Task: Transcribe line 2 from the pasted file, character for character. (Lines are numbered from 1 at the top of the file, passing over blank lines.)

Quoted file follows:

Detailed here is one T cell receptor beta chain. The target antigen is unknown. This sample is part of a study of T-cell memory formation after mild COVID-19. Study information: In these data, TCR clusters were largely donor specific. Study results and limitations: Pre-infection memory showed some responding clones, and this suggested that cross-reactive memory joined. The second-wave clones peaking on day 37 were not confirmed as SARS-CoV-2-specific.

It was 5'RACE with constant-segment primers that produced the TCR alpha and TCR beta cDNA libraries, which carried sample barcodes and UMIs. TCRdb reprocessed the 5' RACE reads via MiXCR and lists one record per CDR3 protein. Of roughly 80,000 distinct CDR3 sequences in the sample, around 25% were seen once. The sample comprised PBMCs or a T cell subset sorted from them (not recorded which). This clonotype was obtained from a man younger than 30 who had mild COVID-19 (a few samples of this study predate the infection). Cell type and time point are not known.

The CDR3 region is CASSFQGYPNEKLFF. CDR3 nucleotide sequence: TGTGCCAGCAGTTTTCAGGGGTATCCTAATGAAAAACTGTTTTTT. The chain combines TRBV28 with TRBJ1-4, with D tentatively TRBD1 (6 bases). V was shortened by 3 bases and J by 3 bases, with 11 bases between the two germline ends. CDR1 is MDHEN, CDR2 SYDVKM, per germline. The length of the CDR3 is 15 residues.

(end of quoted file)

It was 5'RACE with constant-segment primers that produced the TCR alpha and TCR beta cDNA libraries, which carried sample barcodes and UMIs. TCRdb reprocessed the 5' RACE reads via MiXCR and lists one record per CDR3 protein. Of roughly 80,000 distinct CDR3 sequences in the sample, around 25% were seen once. The sample comprised PBMCs or a T cell subset sorted from them (not recorded which). This clonotype was obtained from a man younger than 30 who had mild COVID-19 (a few samples of this study predate the infection). Cell type and time point are not known.